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Page:Popular Science Monthly Volume 56.djvu/464

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POPULAR SCIENCE MONTHLY.

to considerable distances from a vessel in a raging sea, so that the oil, as it diffuses, may still the waters in her course; while sounding-lines may be thrown far in advance of a vessel while she is still under way, and the soundings taken without her laying-to.

Inclosed in shallow tin boxes, which are fixed by lead strips to the top of the rail, explosives are used as torpedoes in the railroad service to give warning, by the report of their explosion as an engine runs over them, that another train is on the same track and but a short distance ahead, and by this means collisions in fogs or on curves are frequently prevented.

Explosives find applications in many industries. The farmer uses them in breaking bowlders, grubbing stumps and felling trees, in shaking the soil to fit it for deep-soil cultivation, and, in the wine-growing districts, to free it from phylloxera, PSM V56 D0464 Safe perforated by hollow dynamite cartridge.pngSafe perforated by Hollow Dynamite Cartridge. while the farmer's friend has tried by this means, in times of drought, to shake the nerves of Jove and to divert the hailstorm from its course.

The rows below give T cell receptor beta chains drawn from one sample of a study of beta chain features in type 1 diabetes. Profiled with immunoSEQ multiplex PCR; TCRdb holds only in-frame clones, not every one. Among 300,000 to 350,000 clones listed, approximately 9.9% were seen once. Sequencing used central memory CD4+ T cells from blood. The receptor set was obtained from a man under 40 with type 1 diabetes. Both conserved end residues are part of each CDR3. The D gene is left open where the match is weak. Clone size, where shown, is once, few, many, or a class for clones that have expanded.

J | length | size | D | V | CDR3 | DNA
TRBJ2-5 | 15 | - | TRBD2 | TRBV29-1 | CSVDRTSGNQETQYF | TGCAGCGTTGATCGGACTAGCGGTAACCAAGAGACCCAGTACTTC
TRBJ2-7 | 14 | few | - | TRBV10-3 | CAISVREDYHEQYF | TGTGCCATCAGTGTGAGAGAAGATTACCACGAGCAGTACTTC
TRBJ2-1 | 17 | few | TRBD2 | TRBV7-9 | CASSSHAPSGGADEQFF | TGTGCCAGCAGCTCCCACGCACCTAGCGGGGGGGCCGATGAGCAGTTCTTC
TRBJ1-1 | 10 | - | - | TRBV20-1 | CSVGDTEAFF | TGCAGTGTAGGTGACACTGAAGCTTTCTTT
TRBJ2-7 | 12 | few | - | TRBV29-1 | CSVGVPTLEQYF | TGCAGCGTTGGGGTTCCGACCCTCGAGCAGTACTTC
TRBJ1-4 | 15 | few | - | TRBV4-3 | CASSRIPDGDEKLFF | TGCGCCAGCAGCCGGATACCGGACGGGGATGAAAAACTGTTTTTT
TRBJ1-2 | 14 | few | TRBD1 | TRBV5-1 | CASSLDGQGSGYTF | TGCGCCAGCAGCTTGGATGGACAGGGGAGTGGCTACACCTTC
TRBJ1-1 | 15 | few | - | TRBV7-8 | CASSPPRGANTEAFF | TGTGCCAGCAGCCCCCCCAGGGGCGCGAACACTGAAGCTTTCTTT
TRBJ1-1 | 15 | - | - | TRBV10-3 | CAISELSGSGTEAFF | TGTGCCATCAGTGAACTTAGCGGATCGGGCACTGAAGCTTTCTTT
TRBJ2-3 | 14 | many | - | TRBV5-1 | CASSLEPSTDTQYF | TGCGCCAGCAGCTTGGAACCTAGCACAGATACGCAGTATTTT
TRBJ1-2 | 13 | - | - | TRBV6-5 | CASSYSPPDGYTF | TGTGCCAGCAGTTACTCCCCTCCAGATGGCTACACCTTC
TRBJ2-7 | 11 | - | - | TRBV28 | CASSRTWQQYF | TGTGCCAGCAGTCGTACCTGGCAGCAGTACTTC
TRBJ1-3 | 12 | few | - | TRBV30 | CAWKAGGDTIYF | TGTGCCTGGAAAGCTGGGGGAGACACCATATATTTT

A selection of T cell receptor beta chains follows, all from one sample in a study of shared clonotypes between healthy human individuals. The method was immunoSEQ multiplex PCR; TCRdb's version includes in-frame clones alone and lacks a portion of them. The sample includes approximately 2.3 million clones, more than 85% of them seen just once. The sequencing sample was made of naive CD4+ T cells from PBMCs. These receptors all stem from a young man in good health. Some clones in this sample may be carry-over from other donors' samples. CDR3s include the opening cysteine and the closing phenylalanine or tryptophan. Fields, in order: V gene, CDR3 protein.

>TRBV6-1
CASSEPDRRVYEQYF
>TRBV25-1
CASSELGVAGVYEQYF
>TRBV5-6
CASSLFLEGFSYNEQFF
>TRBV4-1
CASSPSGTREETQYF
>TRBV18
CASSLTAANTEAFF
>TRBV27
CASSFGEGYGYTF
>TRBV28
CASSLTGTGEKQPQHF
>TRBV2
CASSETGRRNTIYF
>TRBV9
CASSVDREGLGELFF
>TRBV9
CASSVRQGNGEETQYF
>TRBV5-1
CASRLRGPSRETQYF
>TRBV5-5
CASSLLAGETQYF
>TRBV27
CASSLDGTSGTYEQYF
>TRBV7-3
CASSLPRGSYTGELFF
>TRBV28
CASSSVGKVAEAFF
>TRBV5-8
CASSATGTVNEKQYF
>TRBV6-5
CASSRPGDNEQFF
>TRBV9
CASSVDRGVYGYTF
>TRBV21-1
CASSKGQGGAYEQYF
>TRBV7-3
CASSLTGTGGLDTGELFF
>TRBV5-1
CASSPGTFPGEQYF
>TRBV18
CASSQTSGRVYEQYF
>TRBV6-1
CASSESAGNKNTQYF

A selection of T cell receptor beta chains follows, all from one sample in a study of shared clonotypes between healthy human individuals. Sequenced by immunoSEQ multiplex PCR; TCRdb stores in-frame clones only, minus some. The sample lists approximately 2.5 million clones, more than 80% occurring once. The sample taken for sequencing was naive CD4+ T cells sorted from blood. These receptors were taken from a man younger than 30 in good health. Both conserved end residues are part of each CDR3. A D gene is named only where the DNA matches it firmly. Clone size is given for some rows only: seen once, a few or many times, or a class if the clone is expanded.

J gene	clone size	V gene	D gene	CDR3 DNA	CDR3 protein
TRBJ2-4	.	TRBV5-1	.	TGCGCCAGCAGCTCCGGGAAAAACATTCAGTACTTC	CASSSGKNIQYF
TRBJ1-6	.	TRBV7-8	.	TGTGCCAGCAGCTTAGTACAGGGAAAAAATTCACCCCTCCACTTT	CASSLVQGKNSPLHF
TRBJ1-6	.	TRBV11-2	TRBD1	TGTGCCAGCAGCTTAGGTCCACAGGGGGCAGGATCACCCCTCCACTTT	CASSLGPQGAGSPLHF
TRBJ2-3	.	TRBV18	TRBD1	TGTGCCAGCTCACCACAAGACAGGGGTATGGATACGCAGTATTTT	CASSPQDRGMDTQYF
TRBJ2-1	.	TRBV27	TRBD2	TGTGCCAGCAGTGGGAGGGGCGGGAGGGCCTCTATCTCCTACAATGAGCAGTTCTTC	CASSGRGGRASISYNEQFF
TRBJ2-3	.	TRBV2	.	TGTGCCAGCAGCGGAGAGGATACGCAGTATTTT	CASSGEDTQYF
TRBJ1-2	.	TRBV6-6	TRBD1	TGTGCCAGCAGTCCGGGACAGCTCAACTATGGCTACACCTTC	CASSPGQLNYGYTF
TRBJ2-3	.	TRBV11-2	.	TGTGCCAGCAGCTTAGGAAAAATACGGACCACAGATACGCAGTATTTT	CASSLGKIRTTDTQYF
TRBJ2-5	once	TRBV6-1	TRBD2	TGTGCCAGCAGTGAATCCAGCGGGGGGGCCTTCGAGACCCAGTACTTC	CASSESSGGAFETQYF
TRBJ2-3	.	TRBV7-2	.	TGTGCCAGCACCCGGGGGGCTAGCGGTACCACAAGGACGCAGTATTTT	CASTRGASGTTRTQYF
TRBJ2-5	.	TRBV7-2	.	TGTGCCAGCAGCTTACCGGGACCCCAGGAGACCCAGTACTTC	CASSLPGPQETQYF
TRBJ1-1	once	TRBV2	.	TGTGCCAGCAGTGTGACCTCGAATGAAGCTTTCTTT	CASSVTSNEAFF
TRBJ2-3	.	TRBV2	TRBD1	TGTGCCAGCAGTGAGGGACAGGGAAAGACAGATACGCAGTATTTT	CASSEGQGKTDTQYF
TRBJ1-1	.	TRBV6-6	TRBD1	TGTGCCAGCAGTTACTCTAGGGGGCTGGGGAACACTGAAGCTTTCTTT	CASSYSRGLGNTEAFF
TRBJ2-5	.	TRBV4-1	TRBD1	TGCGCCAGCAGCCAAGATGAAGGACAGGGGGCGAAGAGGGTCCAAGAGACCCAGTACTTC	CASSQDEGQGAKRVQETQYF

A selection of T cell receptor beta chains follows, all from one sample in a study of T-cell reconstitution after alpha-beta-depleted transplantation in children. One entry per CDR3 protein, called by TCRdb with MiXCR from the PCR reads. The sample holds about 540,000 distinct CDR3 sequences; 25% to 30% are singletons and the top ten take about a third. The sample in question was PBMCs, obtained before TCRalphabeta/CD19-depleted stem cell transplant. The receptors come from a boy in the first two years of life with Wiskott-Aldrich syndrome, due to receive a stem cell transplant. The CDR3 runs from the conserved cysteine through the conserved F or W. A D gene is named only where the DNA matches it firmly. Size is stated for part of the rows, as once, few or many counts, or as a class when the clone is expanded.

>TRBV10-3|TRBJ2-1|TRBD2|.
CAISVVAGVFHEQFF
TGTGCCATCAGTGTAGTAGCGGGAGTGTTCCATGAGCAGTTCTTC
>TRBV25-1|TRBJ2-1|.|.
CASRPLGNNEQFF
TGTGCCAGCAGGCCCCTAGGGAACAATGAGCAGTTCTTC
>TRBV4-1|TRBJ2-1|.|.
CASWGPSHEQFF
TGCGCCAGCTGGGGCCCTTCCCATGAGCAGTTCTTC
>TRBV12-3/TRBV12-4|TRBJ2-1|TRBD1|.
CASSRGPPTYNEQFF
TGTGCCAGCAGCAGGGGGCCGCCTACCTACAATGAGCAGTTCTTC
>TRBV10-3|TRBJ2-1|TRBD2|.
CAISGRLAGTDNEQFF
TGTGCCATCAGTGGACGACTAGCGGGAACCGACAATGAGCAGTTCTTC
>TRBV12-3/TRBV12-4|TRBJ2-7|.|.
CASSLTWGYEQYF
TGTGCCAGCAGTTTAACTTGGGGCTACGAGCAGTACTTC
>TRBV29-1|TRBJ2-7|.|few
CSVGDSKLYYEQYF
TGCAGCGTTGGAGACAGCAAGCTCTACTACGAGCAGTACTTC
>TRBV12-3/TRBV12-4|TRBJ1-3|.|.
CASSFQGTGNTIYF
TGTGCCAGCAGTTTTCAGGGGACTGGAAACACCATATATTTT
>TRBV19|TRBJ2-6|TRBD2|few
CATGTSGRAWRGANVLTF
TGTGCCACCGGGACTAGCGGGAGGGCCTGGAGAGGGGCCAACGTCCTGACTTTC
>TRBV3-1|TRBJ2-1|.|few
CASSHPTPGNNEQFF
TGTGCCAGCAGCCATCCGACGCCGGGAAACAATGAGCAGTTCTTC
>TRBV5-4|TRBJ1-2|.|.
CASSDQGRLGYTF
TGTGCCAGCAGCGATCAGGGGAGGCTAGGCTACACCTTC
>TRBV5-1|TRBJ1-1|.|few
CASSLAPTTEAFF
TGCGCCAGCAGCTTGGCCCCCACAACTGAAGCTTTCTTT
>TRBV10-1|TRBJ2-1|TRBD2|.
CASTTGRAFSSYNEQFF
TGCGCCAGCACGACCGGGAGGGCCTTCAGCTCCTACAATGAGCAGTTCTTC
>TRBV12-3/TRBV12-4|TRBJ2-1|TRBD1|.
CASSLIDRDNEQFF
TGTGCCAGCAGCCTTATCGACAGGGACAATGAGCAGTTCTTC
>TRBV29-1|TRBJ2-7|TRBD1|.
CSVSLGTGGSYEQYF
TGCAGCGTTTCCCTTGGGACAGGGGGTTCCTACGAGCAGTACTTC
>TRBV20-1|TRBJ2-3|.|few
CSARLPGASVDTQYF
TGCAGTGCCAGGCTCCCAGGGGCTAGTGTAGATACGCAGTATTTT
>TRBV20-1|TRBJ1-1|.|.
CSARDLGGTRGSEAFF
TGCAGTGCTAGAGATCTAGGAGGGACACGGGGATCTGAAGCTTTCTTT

The iron founder uses them in breaking up large castings. The iron smelter employs them to clear out obstructions in blast furnaces while the latter are still in operation, the dynamite, protected by a clay envelope, being inserted in the red hot mass which clogs the furnace. The author has proposed to use the detonating explosives for testing the integrity of large masses of metals and their resistance to shock.

Dynamite has been employed in fishing, since submarine explosions of it will kill or stun fish for a long distance about the charge. This method of fishing, which threatened to deplete the waters, has very properly been prohibited by law, but guns are employed for projecting harpoons in the whale fishery, and have reduced very much the danger attending this extra-hazardous occupation.

Nitroglycerin, inclosed in tin cans three to five inches in diameter and five to twenty-five feet in length, is used for shooting oil wells to free them from the solid paraffins with which they become choked, or to shake the oil-bearing sandstone so as to produce a greater yield. In this work the loaded can, having a detonating cap attached to its top, is lowered by a wire to the bottom of the well.